overloading as that needs a mapping structure.

    oops, i just checked and it has 5 method aliases. i started with 2 but a
    bug/feature report requested eof, close and tell (those also needed new
    short methods).

    PL> (plus, the OP very specifically said he didn't want to mess with
    PL> tying)

    that i didn't see. but as i think it is less work, tying should be on
    the table. maybe he was scared by what he thought it needed.

    uri

    --
    Uri Guttman ------ -------- http://www.stemsystems.com
    --Perl Consulting, Stem Development, Systems Architecture, Design and Coding-
    Search or Offer Perl Jobs ---------------------------- http://jobs.perl.org
    Uri Guttman, Aug 16, 2007
    #8
  9. kj

    kj Guest

    In <> Paul Lalli <> writes:

    >On Aug 16, 2:29 pm, Uri Guttman <> wrote:
    >> >>>>> "k" == kj <> writes:

    >>
    >> k> In <> Paul Lalli <> writes:
    >> >> On Aug 16, 11:34 am, kj <> wrote:
    >> >> I don't know about a CPAN module explicitly, but it's pretty easy for
    >> >> me to create an example. <> is one of the overloadable operators with
    >> >> the 'overload' pragma:

    >>
    >> k> <snip>
    >>
    >> k> Thank you very much, and also to Xho. I hadn't even *thought* of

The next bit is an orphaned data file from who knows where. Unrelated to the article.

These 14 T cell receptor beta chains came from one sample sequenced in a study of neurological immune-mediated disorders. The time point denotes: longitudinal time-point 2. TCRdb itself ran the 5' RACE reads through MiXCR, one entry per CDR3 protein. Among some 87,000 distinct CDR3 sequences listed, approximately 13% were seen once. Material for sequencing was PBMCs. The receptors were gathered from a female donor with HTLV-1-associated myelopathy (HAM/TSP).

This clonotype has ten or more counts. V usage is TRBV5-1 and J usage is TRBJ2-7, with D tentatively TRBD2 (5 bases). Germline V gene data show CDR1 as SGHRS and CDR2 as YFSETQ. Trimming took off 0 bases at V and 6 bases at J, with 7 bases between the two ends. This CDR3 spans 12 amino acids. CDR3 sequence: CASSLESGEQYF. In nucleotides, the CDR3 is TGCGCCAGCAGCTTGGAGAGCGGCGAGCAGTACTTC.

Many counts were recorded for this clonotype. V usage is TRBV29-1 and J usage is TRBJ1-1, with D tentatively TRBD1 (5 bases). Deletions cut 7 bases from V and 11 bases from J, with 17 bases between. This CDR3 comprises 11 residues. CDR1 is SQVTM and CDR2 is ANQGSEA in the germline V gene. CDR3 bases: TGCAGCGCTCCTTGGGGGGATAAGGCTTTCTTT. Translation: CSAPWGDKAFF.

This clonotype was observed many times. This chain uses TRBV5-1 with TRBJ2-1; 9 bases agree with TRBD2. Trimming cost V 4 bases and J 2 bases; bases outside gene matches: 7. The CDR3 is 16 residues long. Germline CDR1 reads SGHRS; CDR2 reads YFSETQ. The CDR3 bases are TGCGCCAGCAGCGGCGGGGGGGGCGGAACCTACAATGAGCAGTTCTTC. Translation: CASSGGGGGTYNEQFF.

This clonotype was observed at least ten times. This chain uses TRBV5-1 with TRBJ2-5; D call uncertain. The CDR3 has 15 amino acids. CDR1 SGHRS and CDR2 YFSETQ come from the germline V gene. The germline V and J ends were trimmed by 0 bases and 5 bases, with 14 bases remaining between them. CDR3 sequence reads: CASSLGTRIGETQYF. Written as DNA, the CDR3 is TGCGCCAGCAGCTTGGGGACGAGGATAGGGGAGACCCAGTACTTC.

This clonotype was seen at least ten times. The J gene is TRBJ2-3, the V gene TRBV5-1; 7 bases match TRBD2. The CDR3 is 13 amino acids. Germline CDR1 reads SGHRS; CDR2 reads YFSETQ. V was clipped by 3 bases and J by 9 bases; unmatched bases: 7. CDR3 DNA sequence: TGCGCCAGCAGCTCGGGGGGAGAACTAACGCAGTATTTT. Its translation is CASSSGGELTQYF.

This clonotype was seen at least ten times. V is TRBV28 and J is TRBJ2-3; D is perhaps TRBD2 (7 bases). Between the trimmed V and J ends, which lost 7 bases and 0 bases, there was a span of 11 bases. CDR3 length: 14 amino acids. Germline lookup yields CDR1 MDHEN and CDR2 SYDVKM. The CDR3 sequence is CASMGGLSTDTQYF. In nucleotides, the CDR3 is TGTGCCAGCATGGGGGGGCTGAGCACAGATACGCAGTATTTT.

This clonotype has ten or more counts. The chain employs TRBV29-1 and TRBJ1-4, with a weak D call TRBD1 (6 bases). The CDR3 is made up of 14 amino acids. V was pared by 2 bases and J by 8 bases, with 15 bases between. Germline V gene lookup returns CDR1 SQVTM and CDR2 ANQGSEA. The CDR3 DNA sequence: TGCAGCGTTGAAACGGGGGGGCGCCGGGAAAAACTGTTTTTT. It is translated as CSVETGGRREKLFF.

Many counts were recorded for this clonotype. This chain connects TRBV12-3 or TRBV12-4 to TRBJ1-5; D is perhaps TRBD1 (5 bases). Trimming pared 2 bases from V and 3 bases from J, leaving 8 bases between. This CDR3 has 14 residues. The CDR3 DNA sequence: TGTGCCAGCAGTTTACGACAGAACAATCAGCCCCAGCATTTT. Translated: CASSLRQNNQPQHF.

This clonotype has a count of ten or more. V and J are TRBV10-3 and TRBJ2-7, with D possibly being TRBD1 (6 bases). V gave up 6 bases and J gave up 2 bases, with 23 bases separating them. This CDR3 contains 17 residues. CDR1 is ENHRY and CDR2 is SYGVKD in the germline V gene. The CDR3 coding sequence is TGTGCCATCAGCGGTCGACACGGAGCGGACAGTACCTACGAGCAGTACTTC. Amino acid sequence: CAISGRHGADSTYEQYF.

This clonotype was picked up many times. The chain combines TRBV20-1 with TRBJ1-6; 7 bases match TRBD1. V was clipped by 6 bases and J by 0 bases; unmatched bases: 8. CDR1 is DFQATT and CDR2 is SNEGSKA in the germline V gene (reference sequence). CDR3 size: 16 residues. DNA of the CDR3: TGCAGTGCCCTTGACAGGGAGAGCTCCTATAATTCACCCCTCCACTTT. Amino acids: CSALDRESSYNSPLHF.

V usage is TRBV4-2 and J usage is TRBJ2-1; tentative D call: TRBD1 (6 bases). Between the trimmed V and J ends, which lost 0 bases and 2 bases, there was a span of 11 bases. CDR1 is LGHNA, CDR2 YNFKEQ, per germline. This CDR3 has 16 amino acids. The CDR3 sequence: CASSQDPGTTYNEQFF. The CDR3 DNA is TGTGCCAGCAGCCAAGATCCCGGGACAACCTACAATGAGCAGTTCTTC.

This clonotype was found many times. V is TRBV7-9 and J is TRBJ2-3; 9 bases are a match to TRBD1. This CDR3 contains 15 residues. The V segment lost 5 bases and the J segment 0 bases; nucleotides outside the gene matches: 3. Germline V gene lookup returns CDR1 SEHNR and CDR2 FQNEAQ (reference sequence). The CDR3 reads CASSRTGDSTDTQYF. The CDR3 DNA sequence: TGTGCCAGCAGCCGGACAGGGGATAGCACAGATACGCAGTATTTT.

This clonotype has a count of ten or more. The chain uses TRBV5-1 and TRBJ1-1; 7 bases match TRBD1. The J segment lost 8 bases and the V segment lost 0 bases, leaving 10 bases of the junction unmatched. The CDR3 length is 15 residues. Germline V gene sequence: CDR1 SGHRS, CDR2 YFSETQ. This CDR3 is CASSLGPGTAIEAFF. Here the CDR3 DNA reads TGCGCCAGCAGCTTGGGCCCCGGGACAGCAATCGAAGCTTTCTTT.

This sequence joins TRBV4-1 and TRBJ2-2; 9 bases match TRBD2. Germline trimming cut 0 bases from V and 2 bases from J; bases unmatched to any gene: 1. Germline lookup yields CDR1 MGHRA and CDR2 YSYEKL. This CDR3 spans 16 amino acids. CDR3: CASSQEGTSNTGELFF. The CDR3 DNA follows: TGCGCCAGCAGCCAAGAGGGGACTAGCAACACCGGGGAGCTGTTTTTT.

>> k> using overload.
    >>
    >> see my other post. tying is probably even easier than overloading. you
    >> just need to create 2 methods that handle the tied interface (a
    >> constructor and a readline).


    >... uh-huh, and with using overload, you only need the normal
    >constructor you were going to have anyway, and ONE method to handle
    >the operator.


    Actually, as I just discovered, there's another problem with the
    overload approach, and that is that the overloaded <> does not
    transmit context information properly to the implementing routine.
    There's mention of this in the docs. E.g. the following (incorrectly)
    prints "0\n":

    # in package 'main'
    use overload '<>' => sub { print wantarray ? 1 : 0, "\n" };
    my $x = bless +{};
    my @x = <$x>;
    __END__
    0

    (This may be have been fixed in more recent versions of overload
    I'm using version 1.02).

    kj
    --
    NOTE: In my address everything before the first period is backwards;
    and the last period, and everything after it, should be discarded.
    kj, Aug 17, 2007
    #9
  10. kj

    kj Guest

    In <> Uri Guttman <> writes:

    >that i didn't see. but as i think it is less work, tying should be on
    >the table. maybe he was scared by what he thought it needed.


    No, actually, it's not the amount of work that scares, but rather
    the fact that I've never gotten the hang of tied variables. For
    me programming with them is always an exercise in trial and error;